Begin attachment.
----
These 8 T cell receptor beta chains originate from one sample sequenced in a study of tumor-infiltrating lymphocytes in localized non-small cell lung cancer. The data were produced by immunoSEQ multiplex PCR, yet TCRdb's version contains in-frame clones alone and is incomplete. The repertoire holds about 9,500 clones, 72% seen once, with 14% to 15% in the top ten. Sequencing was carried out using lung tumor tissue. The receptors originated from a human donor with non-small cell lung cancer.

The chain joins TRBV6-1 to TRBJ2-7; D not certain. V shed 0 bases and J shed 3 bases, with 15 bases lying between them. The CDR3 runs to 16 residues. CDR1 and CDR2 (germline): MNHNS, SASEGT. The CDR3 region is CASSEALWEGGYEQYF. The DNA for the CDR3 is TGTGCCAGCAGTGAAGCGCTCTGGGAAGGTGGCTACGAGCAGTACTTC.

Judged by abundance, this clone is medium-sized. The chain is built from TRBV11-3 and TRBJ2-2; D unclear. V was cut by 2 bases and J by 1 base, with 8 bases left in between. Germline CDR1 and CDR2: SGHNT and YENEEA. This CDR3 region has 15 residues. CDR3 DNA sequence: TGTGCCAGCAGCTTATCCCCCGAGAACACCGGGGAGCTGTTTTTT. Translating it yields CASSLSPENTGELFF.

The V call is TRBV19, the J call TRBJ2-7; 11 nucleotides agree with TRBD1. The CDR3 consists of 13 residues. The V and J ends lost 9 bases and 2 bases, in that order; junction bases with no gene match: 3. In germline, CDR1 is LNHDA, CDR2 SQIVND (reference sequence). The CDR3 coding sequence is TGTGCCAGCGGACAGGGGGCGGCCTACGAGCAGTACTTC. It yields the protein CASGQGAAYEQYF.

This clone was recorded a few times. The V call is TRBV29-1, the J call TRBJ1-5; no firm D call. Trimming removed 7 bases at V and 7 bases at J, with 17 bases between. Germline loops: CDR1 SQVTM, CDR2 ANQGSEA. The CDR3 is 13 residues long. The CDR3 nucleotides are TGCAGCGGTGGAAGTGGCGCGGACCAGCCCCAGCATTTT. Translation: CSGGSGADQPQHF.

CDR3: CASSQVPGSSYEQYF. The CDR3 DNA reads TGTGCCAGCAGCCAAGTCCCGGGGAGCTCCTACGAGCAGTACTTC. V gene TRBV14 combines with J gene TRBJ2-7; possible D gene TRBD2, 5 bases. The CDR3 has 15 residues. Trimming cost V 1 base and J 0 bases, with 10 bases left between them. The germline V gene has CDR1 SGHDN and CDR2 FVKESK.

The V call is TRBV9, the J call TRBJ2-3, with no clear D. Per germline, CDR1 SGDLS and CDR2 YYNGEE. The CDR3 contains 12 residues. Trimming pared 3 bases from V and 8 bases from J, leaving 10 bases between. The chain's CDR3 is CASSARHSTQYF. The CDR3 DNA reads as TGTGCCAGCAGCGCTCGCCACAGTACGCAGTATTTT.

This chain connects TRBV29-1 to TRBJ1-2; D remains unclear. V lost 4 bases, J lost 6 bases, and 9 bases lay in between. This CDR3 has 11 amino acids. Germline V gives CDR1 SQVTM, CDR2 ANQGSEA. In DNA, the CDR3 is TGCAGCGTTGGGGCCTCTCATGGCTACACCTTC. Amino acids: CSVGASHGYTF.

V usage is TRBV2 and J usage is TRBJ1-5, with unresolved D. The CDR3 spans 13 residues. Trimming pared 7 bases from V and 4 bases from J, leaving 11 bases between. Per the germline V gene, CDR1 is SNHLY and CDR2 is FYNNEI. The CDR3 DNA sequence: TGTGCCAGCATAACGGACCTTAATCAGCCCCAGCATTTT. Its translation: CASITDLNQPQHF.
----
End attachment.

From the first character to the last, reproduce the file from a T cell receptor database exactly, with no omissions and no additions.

These 8 T cell receptor beta chains originate from one sample sequenced in a study of tumor-infiltrating lymphocytes in localized non-small cell lung cancer. The data were produced by immunoSEQ multiplex PCR, yet TCRdb's version contains in-frame clones alone and is incomplete. The repertoire holds about 9,500 clones, 72% seen once, with 14% to 15% in the top ten. Sequencing was carried out using lung tumor tissue. The receptors originated from a human donor with non-small cell lung cancer.

The chain joins TRBV6-1 to TRBJ2-7; D not certain. V shed 0 bases and J shed 3 bases, with 15 bases lying between them. The CDR3 runs to 16 residues. CDR1 and CDR2 (germline): MNHNS, SASEGT. The CDR3 region is CASSEALWEGGYEQYF. The DNA for the CDR3 is TGTGCCAGCAGTGAAGCGCTCTGGGAAGGTGGCTACGAGCAGTACTTC.

Judged by abundance, this clone is medium-sized. The chain is built from TRBV11-3 and TRBJ2-2; D unclear. V was cut by 2 bases and J by 1 base, with 8 bases left in between. Germline CDR1 and CDR2: SGHNT and YENEEA. This CDR3 region has 15 residues. CDR3 DNA sequence: TGTGCCAGCAGCTTATCCCCCGAGAACACCGGGGAGCTGTTTTTT. Translating it yields CASSLSPENTGELFF.

The V call is TRBV19, the J call TRBJ2-7; 11 nucleotides agree with TRBD1. The CDR3 consists of 13 residues. The V and J ends lost 9 bases and 2 bases, in that order; junction bases with no gene match: 3. In germline, CDR1 is LNHDA, CDR2 SQIVND (reference sequence). The CDR3 coding sequence is TGTGCCAGCGGACAGGGGGCGGCCTACGAGCAGTACTTC. It yields the protein CASGQGAAYEQYF.

This clone was recorded a few times. The V call is TRBV29-1, the J call TRBJ1-5; no firm D call. Trimming removed 7 bases at V and 7 bases at J, with 17 bases between. Germline loops: CDR1 SQVTM, CDR2 ANQGSEA. The CDR3 is 13 residues long. The CDR3 nucleotides are TGCAGCGGTGGAAGTGGCGCGGACCAGCCCCAGCATTTT. Translation: CSGGSGADQPQHF.

CDR3: CASSQVPGSSYEQYF. The CDR3 DNA reads TGTGCCAGCAGCCAAGTCCCGGGGAGCTCCTACGAGCAGTACTTC. V gene TRBV14 combines with J gene TRBJ2-7; possible D gene TRBD2, 5 bases. The CDR3 has 15 residues. Trimming cost V 1 base and J 0 bases, with 10 bases left between them. The germline V gene has CDR1 SGHDN and CDR2 FVKESK.

The V call is TRBV9, the J call TRBJ2-3, with no clear D. Per germline, CDR1 SGDLS and CDR2 YYNGEE. The CDR3 contains 12 residues. Trimming pared 3 bases from V and 8 bases from J, leaving 10 bases between. The chain's CDR3 is CASSARHSTQYF. The CDR3 DNA reads as TGTGCCAGCAGCGCTCGCCACAGTACGCAGTATTTT.

This chain connects TRBV29-1 to TRBJ1-2; D remains unclear. V lost 4 bases, J lost 6 bases, and 9 bases lay in between. This CDR3 has 11 amino acids. Germline V gives CDR1 SQVTM, CDR2 ANQGSEA. In DNA, the CDR3 is TGCAGCGTTGGGGCCTCTCATGGCTACACCTTC. Amino acids: CSVGASHGYTF.

V usage is TRBV2 and J usage is TRBJ1-5, with unresolved D. The CDR3 spans 13 residues. Trimming pared 7 bases from V and 4 bases from J, leaving 11 bases between. Per the germline V gene, CDR1 is SNHLY and CDR2 is FYNNEI. The CDR3 DNA sequence: TGTGCCAGCATAACGGACCTTAATCAGCCCCAGCATTTT. Its translation: CASITDLNQPQHF.